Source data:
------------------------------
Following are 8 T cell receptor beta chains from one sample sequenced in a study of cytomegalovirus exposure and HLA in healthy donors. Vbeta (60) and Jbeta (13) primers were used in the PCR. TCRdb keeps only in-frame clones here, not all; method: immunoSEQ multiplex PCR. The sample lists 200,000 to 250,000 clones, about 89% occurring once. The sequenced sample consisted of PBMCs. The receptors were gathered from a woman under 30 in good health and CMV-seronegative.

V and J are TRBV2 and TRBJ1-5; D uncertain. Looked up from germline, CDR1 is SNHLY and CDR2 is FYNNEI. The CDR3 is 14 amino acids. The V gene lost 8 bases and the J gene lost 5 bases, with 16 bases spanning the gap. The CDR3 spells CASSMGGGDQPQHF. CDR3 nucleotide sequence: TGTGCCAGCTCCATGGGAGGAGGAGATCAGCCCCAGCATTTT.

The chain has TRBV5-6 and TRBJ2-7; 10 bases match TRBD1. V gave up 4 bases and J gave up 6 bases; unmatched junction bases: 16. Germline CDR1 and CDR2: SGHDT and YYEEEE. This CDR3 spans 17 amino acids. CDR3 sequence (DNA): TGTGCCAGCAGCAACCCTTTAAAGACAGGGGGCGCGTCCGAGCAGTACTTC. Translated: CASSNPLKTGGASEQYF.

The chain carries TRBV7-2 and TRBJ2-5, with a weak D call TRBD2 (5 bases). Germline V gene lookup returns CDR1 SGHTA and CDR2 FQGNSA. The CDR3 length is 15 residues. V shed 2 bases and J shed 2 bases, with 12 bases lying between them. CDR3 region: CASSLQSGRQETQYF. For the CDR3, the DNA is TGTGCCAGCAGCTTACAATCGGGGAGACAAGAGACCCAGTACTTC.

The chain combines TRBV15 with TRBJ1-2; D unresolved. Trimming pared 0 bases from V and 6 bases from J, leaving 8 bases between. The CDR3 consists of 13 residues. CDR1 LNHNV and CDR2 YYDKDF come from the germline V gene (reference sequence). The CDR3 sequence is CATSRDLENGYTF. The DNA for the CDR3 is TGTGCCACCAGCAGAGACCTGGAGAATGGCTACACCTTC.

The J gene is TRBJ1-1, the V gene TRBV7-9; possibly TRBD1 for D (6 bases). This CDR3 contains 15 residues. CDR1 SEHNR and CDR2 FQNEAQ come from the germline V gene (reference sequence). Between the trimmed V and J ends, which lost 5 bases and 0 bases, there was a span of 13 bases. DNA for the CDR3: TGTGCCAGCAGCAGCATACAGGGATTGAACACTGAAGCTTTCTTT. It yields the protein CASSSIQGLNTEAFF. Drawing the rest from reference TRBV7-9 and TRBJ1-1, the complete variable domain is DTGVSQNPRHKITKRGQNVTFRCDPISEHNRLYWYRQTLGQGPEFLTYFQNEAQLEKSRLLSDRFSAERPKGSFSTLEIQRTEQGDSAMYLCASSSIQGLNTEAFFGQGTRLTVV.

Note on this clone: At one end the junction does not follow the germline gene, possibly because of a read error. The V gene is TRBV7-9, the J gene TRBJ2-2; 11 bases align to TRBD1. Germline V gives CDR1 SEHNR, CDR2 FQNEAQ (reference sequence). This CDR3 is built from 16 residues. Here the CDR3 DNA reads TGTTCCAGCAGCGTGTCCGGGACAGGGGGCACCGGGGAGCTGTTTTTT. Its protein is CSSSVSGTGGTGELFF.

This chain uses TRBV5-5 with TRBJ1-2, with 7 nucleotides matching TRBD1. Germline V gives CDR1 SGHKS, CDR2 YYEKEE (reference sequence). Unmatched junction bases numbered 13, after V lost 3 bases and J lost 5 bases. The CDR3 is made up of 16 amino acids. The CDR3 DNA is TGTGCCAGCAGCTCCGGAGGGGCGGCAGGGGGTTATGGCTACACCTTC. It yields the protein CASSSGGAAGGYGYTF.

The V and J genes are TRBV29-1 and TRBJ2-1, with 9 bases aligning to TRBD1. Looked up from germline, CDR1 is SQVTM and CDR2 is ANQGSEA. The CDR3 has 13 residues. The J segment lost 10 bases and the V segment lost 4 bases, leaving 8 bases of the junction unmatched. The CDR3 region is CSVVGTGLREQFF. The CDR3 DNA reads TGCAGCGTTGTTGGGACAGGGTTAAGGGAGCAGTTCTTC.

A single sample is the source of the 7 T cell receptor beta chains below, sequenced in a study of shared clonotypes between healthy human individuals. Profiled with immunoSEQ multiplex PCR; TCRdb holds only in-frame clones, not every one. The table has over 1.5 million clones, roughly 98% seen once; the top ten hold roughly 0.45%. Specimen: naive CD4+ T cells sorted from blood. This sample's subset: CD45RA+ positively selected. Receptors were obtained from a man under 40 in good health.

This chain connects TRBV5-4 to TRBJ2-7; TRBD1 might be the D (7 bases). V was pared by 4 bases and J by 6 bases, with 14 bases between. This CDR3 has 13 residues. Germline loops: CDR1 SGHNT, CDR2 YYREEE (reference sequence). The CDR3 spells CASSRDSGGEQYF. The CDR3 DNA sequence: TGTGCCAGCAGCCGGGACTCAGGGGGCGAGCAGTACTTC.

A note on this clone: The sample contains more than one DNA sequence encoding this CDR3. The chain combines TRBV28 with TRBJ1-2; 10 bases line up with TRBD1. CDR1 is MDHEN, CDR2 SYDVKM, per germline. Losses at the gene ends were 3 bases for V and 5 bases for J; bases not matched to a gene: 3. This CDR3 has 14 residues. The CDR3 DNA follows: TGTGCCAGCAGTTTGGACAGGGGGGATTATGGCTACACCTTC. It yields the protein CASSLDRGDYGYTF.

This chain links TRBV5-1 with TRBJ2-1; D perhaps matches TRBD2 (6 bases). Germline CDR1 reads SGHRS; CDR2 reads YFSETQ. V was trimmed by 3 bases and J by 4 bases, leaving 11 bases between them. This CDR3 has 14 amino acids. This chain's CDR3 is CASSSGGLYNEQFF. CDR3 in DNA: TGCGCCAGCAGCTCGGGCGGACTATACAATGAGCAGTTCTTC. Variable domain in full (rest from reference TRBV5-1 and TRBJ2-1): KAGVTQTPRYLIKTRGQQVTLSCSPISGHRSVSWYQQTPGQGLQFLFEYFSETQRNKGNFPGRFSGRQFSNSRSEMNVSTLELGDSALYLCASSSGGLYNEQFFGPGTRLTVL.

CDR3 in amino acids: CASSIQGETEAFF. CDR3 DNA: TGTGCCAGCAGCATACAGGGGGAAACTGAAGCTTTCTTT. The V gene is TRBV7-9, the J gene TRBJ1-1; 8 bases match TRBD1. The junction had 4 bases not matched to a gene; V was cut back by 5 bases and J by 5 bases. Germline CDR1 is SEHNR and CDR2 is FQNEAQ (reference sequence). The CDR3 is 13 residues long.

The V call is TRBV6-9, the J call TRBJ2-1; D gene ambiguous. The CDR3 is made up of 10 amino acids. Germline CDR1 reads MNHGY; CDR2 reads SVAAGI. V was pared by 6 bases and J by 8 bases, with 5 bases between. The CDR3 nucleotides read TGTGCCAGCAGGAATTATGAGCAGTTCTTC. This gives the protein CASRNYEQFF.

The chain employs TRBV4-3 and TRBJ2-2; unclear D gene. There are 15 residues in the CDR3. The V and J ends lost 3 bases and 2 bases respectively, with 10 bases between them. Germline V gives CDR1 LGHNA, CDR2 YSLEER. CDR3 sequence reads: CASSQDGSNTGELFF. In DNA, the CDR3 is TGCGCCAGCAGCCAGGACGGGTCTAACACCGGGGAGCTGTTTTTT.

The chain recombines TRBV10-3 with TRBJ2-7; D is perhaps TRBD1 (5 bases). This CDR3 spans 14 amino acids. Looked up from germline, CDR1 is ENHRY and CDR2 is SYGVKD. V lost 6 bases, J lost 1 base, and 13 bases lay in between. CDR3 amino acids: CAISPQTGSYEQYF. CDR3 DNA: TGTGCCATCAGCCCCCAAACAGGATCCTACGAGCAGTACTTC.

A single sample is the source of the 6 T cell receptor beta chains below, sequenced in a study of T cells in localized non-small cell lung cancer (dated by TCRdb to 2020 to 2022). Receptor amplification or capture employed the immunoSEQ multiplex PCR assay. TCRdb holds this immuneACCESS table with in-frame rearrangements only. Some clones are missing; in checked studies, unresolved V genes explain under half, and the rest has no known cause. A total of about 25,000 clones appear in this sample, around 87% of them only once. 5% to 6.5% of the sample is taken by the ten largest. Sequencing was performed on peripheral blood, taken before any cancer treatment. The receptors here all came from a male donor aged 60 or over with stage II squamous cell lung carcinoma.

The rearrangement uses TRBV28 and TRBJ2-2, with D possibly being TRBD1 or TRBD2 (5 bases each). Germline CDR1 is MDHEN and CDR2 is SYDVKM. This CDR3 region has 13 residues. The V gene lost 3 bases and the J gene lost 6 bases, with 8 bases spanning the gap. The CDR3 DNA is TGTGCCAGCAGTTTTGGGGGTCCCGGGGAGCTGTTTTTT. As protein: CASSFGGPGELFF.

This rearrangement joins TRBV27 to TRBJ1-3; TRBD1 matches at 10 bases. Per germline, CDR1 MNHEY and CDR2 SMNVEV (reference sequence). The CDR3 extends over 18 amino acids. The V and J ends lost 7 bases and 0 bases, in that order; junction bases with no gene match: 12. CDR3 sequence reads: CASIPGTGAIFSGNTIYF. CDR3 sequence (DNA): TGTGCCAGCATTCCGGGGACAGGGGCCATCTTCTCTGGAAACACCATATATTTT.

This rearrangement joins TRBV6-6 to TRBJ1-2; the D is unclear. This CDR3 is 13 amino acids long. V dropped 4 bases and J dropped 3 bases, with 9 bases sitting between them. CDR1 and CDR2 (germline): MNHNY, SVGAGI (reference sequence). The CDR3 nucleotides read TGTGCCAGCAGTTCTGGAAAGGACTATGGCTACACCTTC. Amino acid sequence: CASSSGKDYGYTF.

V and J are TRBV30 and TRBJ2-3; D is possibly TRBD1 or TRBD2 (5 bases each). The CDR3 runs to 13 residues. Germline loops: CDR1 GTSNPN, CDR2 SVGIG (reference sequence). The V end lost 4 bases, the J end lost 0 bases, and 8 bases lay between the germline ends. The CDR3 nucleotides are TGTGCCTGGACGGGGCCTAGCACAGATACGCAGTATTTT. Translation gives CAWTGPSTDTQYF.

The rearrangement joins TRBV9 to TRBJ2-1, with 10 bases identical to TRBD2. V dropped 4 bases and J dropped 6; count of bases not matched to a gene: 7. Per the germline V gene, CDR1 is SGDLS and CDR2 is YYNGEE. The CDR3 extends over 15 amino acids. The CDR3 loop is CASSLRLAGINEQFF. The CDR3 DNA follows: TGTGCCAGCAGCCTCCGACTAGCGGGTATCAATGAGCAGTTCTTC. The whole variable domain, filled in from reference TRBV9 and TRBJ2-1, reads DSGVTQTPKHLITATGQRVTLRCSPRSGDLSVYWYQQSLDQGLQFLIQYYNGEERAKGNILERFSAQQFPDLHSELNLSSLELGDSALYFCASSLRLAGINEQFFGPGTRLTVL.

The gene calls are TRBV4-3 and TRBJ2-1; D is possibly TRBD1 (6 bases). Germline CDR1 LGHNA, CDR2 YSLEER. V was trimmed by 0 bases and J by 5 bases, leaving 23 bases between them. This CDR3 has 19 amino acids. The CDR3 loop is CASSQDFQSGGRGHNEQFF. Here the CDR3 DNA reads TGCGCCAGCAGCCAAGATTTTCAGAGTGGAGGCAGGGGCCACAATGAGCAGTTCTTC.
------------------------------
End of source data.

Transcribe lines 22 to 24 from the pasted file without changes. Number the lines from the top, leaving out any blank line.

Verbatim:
V and J are TRBV30 and TRBJ2-3; D is possibly TRBD1 or TRBD2 (5 bases each). The CDR3 runs to 13 residues. Germline loops: CDR1 GTSNPN, CDR2 SVGIG (reference sequence). The V end lost 4 bases, the J end lost 0 bases, and 8 bases lay between the germline ends. The CDR3 nucleotides are TGTGCCTGGACGGGGCCTAGCACAGATACGCAGTATTTT. Translation gives CAWTGPSTDTQYF.

The rearrangement joins TRBV9 to TRBJ2-1, with 10 bases identical to TRBD2. V dropped 4 bases and J dropped 6; count of bases not matched to a gene: 7. Per the germline V gene, CDR1 is SGDLS and CDR2 is YYNGEE. The CDR3 extends over 15 amino acids. The CDR3 loop is CASSLRLAGINEQFF. The CDR3 DNA follows: TGTGCCAGCAGCCTCCGACTAGCGGGTATCAATGAGCAGTTCTTC. The whole variable domain, filled in from reference TRBV9 and TRBJ2-1, reads DSGVTQTPKHLITATGQRVTLRCSPRSGDLSVYWYQQSLDQGLQFLIQYYNGEERAKGNILERFSAQQFPDLHSELNLSSLELGDSALYFCASSLRLAGINEQFFGPGTRLTVL.

The gene calls are TRBV4-3 and TRBJ2-1; D is possibly TRBD1 (6 bases). Germline CDR1 LGHNA, CDR2 YSLEER. V was trimmed by 0 bases and J by 5 bases, leaving 23 bases between them. This CDR3 has 19 amino acids. The CDR3 loop is CASSQDFQSGGRGHNEQFF. Here the CDR3 DNA reads TGCGCCAGCAGCCAAGATTTTCAGAGTGGAGGCAGGGGCCACAATGAGCAGTTCTTC.